made by the gods. 

" Then the Eudras inaugurated Indra in the south- 
ern region during thirty-one days, with the three Rig 
verses, the Yajur, and the great words, for obtain- 
ing enjoyment of pleasures. Hence all kings of living 
creatures in the southern region are inaugurated for the 


enjoyment of pleasures and called Bhoja (' the en- 
joy er ') 

" Then the divine Adityas inaugurated him in the 
western region during thirty-one days, with those three 
Rig verses, that Yajur verse, and those great words 
for obtaining independent rule. Hence all kings of the 
Mchyas and Apachyas in the western countries are 
inaugurated to independent rule and called ' indepen- 
dent rulers/ 

" Then the Visvedevas inaugurated him during 
thirty-one days in the northern region by those three 
Rig verses, that Yajur verse, and those great words, 
for distinguished rule. Hence all people living in north- 
ern countries beyond the Himalaya, such as the Uttara 
Kurus and Uttara Madras, are inaugurated for living 
without a king and called Viraj (' without a king '). 

" Then the divine Sadhyas and Aptyas inaugurated 
Indra during thirty-one days in the middle region, 
which is a firmly established footing (' the immovable 
centre ') to the kingship. Hence the kings of the Kuru 
Panchalas, with the Vasas and Usinaras, are inaugu- 
rated to kingship and called l kings.' 

This passage shows us at a glance the whole of the 
Hindu world as it existed at the close of the Epic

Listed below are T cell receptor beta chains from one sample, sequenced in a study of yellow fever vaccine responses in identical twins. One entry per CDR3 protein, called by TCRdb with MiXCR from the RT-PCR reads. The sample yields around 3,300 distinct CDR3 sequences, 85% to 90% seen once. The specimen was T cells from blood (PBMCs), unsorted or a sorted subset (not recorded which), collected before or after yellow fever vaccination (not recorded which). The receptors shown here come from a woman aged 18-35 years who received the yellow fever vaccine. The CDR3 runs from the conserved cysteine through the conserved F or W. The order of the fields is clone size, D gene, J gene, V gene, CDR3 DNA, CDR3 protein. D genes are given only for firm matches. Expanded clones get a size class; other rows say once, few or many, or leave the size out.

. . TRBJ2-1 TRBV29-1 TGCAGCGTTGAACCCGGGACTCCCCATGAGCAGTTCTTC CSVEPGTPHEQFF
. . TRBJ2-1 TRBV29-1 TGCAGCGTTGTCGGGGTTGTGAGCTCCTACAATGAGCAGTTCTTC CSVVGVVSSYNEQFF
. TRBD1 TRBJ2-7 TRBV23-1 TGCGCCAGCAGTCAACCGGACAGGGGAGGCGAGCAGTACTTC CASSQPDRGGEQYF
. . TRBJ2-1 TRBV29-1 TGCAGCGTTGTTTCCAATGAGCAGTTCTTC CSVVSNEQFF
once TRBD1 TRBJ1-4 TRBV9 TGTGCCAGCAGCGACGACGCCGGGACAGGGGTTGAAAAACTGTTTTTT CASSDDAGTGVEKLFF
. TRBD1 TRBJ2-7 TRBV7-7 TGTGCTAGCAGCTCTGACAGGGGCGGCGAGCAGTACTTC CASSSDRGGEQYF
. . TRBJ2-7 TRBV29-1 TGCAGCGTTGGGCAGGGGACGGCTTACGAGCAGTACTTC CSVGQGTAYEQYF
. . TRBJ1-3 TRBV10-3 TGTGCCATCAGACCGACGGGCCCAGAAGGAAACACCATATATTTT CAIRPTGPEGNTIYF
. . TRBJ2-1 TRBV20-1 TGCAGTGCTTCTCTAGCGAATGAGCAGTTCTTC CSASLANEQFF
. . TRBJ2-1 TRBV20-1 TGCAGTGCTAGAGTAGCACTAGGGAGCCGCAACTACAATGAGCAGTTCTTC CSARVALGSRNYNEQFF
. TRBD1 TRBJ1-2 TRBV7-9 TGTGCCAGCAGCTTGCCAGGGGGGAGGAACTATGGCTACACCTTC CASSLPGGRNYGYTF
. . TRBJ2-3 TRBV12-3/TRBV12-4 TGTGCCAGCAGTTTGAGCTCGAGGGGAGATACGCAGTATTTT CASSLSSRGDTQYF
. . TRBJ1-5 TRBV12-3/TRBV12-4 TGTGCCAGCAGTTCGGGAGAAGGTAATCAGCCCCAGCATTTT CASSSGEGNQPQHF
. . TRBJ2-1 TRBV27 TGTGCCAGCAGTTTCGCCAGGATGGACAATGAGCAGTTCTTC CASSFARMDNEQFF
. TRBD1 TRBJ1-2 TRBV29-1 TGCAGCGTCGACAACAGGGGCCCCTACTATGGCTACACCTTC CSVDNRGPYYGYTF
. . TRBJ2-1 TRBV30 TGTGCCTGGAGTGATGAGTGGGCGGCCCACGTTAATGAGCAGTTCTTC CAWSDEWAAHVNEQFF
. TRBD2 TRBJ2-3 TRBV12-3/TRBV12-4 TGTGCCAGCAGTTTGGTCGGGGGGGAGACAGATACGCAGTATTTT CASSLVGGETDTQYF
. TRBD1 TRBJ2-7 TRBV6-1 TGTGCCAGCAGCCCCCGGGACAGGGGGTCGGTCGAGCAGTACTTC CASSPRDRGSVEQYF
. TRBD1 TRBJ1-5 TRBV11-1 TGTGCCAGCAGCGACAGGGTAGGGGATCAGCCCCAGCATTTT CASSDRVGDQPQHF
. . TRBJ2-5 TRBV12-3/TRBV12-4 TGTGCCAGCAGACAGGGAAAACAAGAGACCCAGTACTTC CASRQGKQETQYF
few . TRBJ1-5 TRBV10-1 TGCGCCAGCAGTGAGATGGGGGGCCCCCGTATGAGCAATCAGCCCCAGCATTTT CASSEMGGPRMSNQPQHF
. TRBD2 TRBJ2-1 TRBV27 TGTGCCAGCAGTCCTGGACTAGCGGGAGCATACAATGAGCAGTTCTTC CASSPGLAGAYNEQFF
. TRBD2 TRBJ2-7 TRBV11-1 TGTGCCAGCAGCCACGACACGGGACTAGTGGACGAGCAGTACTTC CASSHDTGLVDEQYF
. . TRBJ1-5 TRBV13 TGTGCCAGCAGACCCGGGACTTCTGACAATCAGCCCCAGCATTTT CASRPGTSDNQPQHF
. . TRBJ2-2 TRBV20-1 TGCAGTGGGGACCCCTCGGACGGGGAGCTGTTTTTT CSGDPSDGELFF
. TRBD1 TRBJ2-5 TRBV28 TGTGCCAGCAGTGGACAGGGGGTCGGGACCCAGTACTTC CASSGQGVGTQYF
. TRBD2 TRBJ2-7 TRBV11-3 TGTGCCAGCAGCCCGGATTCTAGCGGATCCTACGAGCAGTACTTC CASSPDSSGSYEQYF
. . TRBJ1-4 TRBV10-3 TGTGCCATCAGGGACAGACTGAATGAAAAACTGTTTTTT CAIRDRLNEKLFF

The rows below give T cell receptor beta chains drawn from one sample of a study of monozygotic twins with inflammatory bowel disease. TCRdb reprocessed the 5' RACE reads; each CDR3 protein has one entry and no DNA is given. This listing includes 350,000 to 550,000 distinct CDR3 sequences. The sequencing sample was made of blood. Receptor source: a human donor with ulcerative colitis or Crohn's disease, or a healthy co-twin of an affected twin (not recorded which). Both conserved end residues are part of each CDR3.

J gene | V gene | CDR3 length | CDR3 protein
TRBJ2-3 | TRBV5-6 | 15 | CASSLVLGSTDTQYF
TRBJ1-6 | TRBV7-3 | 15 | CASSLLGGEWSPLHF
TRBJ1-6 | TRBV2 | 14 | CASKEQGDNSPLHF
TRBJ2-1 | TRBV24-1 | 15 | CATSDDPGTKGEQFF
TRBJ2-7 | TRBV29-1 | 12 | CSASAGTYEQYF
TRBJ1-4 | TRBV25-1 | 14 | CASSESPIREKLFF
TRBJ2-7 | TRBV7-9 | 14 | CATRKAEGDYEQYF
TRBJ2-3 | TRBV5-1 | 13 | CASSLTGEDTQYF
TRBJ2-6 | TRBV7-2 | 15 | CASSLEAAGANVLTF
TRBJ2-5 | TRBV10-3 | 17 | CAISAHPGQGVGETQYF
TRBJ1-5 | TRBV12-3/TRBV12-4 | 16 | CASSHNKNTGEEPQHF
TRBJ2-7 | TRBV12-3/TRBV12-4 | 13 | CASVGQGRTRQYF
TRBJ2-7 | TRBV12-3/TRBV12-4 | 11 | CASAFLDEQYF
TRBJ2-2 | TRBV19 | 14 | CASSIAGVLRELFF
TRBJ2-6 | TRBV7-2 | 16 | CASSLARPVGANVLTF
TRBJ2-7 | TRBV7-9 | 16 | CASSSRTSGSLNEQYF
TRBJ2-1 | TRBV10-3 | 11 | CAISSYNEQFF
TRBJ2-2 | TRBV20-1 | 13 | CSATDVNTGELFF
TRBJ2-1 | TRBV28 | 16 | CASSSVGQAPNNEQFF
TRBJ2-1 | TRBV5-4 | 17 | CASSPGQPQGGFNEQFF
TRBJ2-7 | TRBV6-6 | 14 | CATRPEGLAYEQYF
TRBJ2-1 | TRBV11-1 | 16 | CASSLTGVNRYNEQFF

Period. To the farthest east lived the Videhas and the 
Kasis and the Kosalas, as we have seen before, and 
those newest and youngest of the Hindu colonists ex- 
celled in learning and reputation their elder brethren 
in the west. 

In the south, some bands of Aryan settlers must 



have worked their way up the valley of the Chambal 
and become acquainted with the aboriginal tribes in- 
habiting the country now known as Malwa. We note, 
however, that the kingdoms in this direction were 
already called Bhoja, which was in later times the name 
of the same region, lying immediately to the north of 
the Vindhya chain and along the valley of the Chambal. 
Westwards from this place surged the waves of 


Aryan settlers or adventurers, until the invaders came 
to the shores of the Arabian Sea and could proceed 
no farther. The aboriginal tribes in these distant tracts 
were regarded with contempt by the civilized colonists 
or invaders, yet these races, dimly known at the very 
close of the Epic Period, were the ancestors of the 
proudest and most warlike Hindu tribe of later times, 
the Maharattas. 

To the north the Uttara Kurus and the Uttara 
Madras and other tribes seem to have lived in the val- 


leys of the Himalayas. To the present day men in 
these hills live in independent primitive communities, 
and have very little concern with chief or king, and 
it is no wonder that in ancient times they should be 
known as peoples without kings. 

And then, in the very centre of the Hindu world, 
along the valley of the Ganges, lived the powerful tribes 
of the Kurus and the Panchalas, and the less known